“Yeah? What were they doin’?”
Screwing his eyes shut, trying to remember, “They… they were… I don’t know what they were doin’,” he said, “but Lou Ann’s layin’ naked on the bed…”
“Yeah. They’re both all naked. Lou Ann’s layin’ on the bed on her back an’ ol’ Sal’s, uh, I guess kind’a kneelin’ on the floor, at the end of the bed, an’…”
“J’ya see ‘it’ then? J’ya see her pisser then?”
“No, I couldn’t, ’cause Sal’s got his head there, between her legs, an’ he’s doin’ somethin’ with his face.”
“With his face? What could he be doin’ with his face, there? Lookin’ at her? Smellin’ her? What was…? Wha’ch’ma’call’it doin’?”
“Nothin’! She wasn’t doin’ nothin’… Well, yeah, she was doin’ somethin’.” Concentrating. Once again closing his eyes, “She was kind’a, uh, bumpin’ up’n’down… Oh yeah! An’ she was smiling’.”
“She was smilin’?” Not knowing what to make of this, “You saw her chests then?” Frank asked excitedly. “What’d they look like?”
“Uh…” He tried to remember, but it had been well over two years, a long time for someone his age. “They were kind’a…” moving his hands in a fluttering motion in front of his chest, “flopped over.”
“Yeah, an’ they had real big, uh, kind’a like brown bumps on em’.”
“Big brown bumps? Where?”
“Here,” touching his fingers to the left side of his chest.
“Probably, when girls get older, their bumps get bigger’n a guys, too. So what happened then?”
“Sal saw Dom’n’me an’ he got real mad, an’ he jumped up an’ ran to the window…”
“Yeah! J’ya see her pisser then?”
“No, Sal was in the way.” Another remembrance coming to mind. “I didn’t see hers, but I sure saw his. Wow!”
“‘His’? ‘Wow’? Wha’d’ya mean?”
Holding his hands widely apart, “Sal’s, uh, thing was this big!” greatly exaggerating the size of Salvatore Diamond’s penis.
Knowing at least this much, “He must’a had a boner,” Frank said.
“Jesus, Lipensky, where’ve you been all your life? A boner’s, uh… You ever wake up in the mornin’ an’ gotta pee, an’ your, uh, thing’s all big’n’hard?”
Actually, he’d thought that “that” only happened to him and was surprised to know that it happened to his friend, too. Nodding, “Yeah,” Mitchell said.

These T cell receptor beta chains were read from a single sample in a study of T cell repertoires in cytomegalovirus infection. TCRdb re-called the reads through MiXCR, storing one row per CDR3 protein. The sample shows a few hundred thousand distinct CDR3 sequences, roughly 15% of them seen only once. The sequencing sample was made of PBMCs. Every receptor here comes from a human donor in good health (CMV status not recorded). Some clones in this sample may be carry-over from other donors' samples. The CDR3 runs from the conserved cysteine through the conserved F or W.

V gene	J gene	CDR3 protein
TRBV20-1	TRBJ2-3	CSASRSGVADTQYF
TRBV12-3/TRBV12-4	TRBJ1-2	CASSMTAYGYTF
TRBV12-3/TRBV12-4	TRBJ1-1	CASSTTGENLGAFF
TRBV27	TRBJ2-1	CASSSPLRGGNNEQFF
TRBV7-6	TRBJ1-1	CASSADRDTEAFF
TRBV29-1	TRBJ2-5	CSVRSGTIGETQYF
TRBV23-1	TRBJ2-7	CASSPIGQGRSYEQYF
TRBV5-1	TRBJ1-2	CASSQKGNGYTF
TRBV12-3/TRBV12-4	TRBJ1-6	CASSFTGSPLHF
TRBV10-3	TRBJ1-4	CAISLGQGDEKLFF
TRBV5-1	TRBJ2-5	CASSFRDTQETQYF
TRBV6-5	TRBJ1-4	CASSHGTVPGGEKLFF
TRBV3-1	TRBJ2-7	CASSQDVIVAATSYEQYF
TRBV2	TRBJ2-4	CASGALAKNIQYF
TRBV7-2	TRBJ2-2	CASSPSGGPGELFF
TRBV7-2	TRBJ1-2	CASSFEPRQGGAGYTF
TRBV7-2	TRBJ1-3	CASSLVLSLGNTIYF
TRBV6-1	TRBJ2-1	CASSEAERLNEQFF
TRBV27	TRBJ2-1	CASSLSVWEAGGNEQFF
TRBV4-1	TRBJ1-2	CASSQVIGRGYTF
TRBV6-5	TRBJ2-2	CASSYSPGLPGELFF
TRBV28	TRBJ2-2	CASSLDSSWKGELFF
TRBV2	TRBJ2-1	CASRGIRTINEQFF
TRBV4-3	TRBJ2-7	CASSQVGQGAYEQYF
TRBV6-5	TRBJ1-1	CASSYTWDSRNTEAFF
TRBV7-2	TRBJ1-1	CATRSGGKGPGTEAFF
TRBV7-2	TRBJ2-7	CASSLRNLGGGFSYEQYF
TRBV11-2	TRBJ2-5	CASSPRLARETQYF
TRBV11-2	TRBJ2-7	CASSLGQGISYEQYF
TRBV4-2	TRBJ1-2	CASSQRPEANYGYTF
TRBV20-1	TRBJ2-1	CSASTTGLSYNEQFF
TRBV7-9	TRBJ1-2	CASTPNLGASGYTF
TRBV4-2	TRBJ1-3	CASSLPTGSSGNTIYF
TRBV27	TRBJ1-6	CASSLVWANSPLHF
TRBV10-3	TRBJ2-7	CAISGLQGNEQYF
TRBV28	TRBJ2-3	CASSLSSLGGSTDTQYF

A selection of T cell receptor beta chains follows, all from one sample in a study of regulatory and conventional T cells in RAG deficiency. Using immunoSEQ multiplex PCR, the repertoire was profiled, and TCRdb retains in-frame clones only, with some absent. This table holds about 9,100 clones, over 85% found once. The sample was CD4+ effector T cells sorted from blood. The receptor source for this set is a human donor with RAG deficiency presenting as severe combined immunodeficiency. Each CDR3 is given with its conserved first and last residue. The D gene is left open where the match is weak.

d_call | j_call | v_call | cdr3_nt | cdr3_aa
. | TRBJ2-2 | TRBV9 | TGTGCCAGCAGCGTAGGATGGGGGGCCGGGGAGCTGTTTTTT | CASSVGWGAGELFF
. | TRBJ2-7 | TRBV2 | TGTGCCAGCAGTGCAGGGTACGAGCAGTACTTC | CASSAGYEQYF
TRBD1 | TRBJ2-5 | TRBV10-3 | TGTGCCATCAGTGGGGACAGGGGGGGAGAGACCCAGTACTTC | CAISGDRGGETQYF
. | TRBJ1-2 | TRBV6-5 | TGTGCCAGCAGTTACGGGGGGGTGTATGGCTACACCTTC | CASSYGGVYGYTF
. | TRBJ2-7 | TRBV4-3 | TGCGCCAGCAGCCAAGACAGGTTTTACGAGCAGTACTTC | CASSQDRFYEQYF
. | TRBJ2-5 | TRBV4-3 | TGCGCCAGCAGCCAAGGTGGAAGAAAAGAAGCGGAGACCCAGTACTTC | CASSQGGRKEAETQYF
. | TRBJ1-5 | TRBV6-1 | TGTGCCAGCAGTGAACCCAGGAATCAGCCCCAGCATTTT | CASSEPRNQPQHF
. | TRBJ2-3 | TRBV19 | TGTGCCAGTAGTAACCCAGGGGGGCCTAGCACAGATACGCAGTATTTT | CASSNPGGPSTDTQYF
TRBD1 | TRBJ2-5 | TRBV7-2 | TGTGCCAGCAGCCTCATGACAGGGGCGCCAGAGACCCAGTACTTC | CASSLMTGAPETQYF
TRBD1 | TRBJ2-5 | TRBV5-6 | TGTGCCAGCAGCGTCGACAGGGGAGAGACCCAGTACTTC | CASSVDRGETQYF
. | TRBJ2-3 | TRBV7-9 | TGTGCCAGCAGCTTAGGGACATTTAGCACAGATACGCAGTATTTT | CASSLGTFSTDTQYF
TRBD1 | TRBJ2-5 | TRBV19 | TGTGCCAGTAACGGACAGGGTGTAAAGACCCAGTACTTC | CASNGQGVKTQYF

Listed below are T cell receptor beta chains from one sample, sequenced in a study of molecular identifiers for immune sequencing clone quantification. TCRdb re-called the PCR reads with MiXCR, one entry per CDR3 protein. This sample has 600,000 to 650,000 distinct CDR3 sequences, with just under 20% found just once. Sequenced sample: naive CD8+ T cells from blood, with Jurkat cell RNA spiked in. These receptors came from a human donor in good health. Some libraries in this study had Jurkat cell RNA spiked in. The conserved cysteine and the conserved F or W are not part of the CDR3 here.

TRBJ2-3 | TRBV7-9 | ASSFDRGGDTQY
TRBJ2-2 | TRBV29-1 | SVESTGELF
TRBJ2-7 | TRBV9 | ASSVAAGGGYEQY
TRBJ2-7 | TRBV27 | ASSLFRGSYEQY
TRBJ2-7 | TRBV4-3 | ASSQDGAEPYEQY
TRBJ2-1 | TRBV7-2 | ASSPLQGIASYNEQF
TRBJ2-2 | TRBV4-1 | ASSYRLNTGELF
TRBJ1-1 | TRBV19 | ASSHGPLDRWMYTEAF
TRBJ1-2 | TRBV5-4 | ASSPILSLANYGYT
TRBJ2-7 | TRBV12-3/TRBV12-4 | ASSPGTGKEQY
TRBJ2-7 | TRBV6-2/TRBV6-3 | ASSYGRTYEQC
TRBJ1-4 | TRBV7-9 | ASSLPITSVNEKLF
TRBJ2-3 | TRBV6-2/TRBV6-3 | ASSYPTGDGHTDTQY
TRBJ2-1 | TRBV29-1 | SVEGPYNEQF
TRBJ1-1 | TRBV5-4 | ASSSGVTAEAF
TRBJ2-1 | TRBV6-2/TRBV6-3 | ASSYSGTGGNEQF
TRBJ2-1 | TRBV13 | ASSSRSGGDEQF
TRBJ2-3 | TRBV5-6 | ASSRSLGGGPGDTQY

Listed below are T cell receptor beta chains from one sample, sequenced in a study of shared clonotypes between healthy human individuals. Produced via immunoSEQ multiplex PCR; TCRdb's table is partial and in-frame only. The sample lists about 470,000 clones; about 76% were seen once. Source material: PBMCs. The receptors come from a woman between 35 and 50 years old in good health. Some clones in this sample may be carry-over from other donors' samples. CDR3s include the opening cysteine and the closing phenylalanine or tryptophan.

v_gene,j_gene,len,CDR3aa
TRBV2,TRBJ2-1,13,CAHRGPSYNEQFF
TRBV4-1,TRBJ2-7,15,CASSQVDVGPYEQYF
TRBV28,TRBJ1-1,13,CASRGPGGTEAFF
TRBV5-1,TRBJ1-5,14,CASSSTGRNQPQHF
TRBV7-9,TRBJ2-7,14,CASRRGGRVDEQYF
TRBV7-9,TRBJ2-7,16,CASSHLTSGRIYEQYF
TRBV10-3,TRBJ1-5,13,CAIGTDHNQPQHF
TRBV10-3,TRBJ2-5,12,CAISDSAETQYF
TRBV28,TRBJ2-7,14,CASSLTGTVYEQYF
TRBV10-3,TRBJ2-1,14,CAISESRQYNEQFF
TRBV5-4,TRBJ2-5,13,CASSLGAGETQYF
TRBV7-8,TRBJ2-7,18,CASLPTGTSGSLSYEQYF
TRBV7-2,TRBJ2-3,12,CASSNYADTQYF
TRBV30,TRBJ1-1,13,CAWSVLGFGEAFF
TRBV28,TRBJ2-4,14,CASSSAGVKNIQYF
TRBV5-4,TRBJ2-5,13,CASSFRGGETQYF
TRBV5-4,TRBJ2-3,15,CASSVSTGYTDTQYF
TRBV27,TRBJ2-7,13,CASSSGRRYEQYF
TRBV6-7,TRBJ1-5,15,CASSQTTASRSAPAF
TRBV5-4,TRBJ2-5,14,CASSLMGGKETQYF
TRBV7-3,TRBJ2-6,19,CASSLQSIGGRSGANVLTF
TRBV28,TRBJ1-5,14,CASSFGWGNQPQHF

“Well, when that happens it’s called a boner, only with big people… uh, guys, I heard ’em talkin’, an’ they get boners when they’re with girls, or talkin’ ’bout girls, like now, when you was talkin’ ’bout, uh, what’s’er’name, I was gettin’ a boner.”
Most of this incomprehensible, looking at Frank’s lap, “Why? You gotta pee?”
“No, I don’t gotta pee!”
“You think maybe Sal had’a pee?”
“Shit! No, Lipensky.” Not knowing if he’s serious, “Sal didn’t gotta pee! So what happened?”
“Anyway, ol’ Sal tried to catch Dom, but Dom was too fast an’ Sal couldn’t catch ’em, and Dom called him a, uh…” trying to remember, “Yeah! Dom called Sal a… somethin’ like a ‘muffin driver,’ whatever that is, and he asked Sal if Lou Ann tasted good.”
“What the hell’s a muffin driver? An’ ‘if she tasted good’? What was he doin’ to her,” beginning to giggle, “eatin’ her? What’s he, a… what’ch’ya call, a cannibal or somethin’?”
Mitchell shrugged his shoulders. “Don’t know. Anyway, when Sal couldn’t catch his brother, he got hold’a me an’ wanted to kill me.”
“Yeah! ’cept Lou Ann jumped off the bed and tried to grab Sal away from me.”
“An’ you saw her pisser then!”
“Nah. She was standin’ behind Sal an’ her, uh, chests were smooshin’ all over him, an’ I saw them real good, but I couldn’t see nothin’ else she had.”
“So, what happened then?”
“I thought he was gonna kill me, but Lou Ann yelled at him, so he called me a bunch’a dirty names an’ le’me go.”
“Jeez, Mitch, were you scared?”
Scared, he thought. Me? Scared? Nah, I just pooped in my pants. “Nah,” he said, “I wasn’t too scared… Hey, Frankie, I wanna ask you somethin’, but don’t get mad at me, okay?”
“Yeah, I won’t get mad, I think. What’d’ya wanna know?”
“Like Sal, when I saw him naked…” He didn’t quite know how to ask the question. “When I see some’a you guys in the shower, uh,” he didn’t want to hurt Frank’s feelings, but it had been on his mind and so long as they were talking about it, “how’s come you got such ugly pissers?” he asked.
“You think I got an ugly pisser?” Frank couldn’t believe he’d say this. “You’re the guy with the ugly pisser! Don’t you know Jewish guys always get the ends of their pissers whacked off when they’re babies?”
He’d heard some of the older guys on the street talking about this once, too. “My pisser’s just the way God made it!”
He laughed, saying, “Then God sure made it ugly!” and filed a question away for future asking, if he could find anyone to ask: “Was the end of my pisser really whacked off when I was a baby, and why?”